Gunfire on campus leads to two arrests

Two Grambling State University students were arrested Thursday after police investigated a report of gunfire on campus following a fight involving several parties.

GSU police officers responded to the Adams Hall parking lot late Thursday regarding gunshots. Two spent .40 shell casings were found in the parking lot and a witness identified Maleak Palmer, 21, of Baker, La., as the shooter.

Palmer was arrested and a housing staff member was asked to lock his dorm room to prevent anyone from entering. However, the staffer did not possess a key. A black backpack was seen lying on Palmer’s bed. A roommate, Patrick Wayne Marshall, 20, of Shreveport, followed officers out to the parking lot expressing displeasure at the arrest. Once Palmer was secured in a police vehicle, an officer returned to the room to find Marshall had returned and locked himself in the room. When the officer was able to obtain a key and enter, the backpack was gone.

The backpack was found under another bed in the room and police determined only Marshall could have hidden it. Marshall was arrested for interfering with an investigation and obstruction of justice.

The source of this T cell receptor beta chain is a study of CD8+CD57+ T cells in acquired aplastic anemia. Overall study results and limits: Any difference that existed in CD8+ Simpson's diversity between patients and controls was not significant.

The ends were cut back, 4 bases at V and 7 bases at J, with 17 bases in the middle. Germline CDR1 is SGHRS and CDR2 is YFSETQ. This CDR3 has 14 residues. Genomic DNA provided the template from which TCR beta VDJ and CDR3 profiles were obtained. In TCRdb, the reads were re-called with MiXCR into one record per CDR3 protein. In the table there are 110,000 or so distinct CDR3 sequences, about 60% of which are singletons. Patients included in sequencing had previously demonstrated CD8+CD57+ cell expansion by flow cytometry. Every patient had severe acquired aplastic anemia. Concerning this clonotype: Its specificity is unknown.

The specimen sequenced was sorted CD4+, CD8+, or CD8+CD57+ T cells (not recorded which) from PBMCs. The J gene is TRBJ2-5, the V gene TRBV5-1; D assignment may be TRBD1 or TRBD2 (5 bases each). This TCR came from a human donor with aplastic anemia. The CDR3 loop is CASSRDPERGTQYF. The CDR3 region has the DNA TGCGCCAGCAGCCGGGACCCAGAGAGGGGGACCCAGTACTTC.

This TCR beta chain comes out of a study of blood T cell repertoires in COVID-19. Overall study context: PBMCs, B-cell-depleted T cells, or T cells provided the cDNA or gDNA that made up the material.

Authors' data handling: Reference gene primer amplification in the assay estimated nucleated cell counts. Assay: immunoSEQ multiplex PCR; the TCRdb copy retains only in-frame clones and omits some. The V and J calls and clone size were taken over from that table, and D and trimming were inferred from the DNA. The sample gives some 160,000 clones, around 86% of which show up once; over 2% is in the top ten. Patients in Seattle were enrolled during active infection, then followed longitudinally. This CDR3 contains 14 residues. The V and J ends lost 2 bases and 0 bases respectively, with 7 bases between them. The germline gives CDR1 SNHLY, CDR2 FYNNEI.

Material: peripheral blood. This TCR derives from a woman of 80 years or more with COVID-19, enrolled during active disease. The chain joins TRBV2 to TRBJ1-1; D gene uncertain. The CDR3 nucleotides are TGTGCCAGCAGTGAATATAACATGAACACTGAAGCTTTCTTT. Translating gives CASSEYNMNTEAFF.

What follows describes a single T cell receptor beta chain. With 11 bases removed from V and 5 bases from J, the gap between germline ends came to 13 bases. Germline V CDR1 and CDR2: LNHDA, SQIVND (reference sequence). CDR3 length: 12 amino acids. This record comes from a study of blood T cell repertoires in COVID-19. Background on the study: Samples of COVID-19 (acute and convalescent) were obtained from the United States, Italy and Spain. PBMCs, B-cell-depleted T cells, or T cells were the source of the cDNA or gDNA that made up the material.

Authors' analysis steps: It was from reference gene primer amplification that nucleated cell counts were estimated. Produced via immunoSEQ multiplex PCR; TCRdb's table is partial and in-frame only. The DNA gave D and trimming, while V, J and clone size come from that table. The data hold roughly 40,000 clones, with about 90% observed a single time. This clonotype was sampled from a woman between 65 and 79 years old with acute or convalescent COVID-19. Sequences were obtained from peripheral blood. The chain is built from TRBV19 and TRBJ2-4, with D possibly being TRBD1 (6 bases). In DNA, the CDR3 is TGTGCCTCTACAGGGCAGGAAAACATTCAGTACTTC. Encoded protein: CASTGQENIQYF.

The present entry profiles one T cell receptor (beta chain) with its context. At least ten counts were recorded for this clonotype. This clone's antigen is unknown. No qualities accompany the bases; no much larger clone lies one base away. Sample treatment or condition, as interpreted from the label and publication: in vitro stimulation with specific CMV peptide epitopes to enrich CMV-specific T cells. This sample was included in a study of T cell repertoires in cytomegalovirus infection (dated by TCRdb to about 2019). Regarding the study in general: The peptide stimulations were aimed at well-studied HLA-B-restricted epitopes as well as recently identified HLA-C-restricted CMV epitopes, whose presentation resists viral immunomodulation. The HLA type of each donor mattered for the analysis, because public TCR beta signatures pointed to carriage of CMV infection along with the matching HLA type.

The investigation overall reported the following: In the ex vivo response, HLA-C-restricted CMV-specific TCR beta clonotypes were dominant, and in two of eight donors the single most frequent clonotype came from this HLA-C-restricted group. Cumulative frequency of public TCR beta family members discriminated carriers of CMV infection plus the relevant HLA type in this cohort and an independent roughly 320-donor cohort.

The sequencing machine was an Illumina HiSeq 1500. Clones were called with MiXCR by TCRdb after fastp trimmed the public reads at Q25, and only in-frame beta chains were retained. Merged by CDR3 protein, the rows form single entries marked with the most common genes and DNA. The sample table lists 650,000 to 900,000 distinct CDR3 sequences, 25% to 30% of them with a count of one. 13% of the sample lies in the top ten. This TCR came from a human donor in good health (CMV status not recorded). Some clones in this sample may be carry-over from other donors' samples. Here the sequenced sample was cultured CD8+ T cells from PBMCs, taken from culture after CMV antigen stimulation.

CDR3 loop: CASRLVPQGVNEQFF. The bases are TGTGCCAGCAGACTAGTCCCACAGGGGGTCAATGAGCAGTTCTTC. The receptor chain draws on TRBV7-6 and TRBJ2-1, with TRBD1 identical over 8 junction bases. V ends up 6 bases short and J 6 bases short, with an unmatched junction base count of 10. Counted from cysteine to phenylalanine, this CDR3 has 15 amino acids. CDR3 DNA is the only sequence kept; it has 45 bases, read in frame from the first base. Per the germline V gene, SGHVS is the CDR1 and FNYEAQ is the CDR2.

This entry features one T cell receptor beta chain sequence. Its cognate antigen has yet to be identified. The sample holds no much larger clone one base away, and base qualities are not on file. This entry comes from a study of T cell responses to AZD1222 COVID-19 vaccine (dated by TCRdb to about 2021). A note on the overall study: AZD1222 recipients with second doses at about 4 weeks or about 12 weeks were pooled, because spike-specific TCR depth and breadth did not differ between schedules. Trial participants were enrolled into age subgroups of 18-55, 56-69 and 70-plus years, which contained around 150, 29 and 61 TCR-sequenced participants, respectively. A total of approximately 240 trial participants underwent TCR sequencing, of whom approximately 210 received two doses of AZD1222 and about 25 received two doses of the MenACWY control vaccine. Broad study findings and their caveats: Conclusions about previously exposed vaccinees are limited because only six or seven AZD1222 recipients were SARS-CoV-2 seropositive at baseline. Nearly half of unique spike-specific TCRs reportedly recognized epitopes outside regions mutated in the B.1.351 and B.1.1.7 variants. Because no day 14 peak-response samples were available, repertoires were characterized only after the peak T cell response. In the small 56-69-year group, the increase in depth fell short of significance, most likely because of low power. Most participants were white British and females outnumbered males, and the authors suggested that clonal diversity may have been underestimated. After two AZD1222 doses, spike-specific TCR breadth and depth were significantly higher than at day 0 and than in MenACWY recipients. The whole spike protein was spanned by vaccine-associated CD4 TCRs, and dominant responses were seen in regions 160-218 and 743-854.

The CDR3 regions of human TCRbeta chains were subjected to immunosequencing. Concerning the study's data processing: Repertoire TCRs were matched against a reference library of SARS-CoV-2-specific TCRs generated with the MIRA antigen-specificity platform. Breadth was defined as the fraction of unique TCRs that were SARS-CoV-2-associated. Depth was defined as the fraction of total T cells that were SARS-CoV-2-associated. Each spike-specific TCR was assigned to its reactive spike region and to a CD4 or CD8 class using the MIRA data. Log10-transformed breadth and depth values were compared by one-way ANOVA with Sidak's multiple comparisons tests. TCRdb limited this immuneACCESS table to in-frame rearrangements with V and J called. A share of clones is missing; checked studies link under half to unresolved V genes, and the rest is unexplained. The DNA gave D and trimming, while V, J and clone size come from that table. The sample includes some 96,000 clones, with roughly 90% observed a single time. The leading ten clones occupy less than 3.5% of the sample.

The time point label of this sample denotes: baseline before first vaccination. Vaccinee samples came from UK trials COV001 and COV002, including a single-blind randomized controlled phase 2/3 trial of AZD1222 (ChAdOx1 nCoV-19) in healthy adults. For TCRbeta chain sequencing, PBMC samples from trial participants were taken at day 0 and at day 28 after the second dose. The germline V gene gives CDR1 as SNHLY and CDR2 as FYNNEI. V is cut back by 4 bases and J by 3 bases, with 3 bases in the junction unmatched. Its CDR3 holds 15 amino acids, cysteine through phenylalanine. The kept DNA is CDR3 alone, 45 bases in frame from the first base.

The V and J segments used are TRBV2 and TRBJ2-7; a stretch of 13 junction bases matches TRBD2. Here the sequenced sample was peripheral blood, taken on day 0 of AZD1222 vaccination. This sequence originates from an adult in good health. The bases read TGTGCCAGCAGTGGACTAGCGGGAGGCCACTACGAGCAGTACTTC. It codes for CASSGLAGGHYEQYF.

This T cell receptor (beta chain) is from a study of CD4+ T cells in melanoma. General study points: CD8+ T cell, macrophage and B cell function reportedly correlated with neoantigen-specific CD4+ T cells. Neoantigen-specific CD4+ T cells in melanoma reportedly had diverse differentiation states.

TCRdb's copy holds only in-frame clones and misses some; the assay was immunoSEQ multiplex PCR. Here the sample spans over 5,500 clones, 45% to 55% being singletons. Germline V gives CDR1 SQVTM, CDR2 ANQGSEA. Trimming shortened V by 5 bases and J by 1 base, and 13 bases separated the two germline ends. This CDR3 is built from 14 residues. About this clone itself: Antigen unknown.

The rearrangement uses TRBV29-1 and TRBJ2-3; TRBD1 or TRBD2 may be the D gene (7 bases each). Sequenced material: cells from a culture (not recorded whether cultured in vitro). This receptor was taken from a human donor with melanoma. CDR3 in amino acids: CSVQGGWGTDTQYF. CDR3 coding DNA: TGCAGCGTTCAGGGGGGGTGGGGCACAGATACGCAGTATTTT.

During questioning, Palmer revealed he was a party to the fight at McCall Dining Hall. The shots were reportedly fired after that fight. Palmer told investigators the handgun in his room was given to him by his brother for protection while at GSU. He admitted he knew firearms were illegal on campus.

Palmer was booked at the Lincoln Parish Detention Center for disturbing the peace in connection with the initial fight and aggravated assault by firearm and possession of a firearm in a firearm-free school zone for the later shooting. 

Bail amounts for Palmer and Marshall were not available at press time.

This information has been provided by a law enforcement agency as public information. Persons named or shown in photographs or video as suspects in a criminal investigation, or arrested and charged with a crime, have not been convicted of any criminal offense and are presumed innocent until proven guilty in a court of law.